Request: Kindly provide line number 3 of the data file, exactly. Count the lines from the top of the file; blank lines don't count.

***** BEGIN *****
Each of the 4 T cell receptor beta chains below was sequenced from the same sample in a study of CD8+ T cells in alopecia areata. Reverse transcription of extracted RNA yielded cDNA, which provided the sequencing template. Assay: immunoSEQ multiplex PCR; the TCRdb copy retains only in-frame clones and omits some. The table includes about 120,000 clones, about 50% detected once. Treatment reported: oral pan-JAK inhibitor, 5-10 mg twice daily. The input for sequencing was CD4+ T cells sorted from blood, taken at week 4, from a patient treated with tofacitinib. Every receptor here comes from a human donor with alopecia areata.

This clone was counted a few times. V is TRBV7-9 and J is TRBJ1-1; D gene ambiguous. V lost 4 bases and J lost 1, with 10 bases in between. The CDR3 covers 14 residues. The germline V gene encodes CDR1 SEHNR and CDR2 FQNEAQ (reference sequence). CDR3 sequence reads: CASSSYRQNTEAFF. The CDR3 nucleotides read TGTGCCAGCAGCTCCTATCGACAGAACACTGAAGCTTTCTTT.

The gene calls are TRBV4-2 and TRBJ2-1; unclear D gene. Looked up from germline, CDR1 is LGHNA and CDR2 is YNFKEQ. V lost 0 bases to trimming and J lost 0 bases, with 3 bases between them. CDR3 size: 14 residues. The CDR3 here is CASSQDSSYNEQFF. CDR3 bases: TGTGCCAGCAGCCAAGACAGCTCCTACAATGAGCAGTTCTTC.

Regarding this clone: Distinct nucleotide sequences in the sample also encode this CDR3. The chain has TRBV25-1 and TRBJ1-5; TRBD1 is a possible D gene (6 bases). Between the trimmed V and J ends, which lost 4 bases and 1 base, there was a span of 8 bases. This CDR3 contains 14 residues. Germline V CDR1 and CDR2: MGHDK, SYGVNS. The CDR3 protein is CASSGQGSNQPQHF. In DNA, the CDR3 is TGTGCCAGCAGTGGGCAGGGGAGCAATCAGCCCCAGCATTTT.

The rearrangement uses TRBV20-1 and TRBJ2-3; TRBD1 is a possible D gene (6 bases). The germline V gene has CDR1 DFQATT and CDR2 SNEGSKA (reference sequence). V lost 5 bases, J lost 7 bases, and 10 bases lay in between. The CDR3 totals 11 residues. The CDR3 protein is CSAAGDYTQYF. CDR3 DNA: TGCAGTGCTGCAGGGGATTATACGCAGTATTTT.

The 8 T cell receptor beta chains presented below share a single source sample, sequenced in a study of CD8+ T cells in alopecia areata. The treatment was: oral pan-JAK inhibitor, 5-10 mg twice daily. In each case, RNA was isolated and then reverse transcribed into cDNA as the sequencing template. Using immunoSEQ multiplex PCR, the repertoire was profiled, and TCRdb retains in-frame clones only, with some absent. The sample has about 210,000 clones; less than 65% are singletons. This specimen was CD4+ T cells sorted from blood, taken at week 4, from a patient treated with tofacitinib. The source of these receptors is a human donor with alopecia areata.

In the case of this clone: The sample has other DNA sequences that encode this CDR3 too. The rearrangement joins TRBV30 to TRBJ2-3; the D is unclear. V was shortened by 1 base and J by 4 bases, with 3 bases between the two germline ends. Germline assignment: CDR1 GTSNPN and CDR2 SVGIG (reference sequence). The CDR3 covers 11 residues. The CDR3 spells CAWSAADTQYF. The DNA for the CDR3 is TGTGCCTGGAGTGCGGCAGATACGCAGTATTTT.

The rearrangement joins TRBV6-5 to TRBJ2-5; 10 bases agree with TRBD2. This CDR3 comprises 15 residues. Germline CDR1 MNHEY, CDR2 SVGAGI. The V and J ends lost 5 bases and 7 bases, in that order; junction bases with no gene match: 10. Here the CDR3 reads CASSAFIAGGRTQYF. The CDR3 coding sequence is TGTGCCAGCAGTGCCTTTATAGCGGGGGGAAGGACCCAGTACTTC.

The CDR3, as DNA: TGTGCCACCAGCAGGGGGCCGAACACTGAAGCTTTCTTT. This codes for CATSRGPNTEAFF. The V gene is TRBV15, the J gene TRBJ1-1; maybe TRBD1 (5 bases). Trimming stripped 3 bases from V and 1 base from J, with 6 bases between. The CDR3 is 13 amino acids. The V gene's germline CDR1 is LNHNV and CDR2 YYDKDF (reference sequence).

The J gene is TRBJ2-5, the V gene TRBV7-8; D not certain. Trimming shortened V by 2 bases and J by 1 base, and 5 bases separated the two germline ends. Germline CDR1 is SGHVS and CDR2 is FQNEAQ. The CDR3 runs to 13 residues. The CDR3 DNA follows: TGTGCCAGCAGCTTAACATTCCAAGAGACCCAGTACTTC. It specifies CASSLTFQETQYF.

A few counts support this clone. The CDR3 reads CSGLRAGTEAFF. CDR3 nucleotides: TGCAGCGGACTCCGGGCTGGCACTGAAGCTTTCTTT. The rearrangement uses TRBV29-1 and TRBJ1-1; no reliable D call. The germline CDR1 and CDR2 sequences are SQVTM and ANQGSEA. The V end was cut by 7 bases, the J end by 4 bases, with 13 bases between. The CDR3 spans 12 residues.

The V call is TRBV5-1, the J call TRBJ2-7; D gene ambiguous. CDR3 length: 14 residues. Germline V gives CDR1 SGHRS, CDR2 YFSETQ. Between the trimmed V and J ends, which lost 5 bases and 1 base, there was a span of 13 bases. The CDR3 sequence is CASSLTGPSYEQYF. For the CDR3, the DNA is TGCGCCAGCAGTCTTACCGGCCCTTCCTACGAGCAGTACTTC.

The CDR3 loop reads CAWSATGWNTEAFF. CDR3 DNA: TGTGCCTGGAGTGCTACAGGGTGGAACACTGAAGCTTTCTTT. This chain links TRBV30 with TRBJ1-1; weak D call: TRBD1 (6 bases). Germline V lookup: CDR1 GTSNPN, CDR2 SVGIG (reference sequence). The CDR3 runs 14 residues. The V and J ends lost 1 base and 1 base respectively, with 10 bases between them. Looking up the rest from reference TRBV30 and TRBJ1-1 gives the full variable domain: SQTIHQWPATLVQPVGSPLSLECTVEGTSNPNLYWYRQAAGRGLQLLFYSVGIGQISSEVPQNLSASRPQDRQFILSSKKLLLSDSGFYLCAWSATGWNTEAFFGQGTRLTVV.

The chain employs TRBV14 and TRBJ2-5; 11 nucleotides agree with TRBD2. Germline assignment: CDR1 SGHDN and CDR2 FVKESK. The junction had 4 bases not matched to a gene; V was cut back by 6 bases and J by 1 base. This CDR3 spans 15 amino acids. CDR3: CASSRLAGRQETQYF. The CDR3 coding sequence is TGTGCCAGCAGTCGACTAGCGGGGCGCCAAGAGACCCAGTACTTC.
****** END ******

The gene calls are TRBV4-2 and TRBJ2-1; unclear D gene. Looked up from germline, CDR1 is LGHNA and CDR2 is YNFKEQ. V lost 0 bases to trimming and J lost 0 bases, with 3 bases between them. CDR3 size: 14 residues. The CDR3 here is CASSQDSSYNEQFF. CDR3 bases: TGTGCCAGCAGCCAAGACAGCTCCTACAATGAGCAGTTCTTC.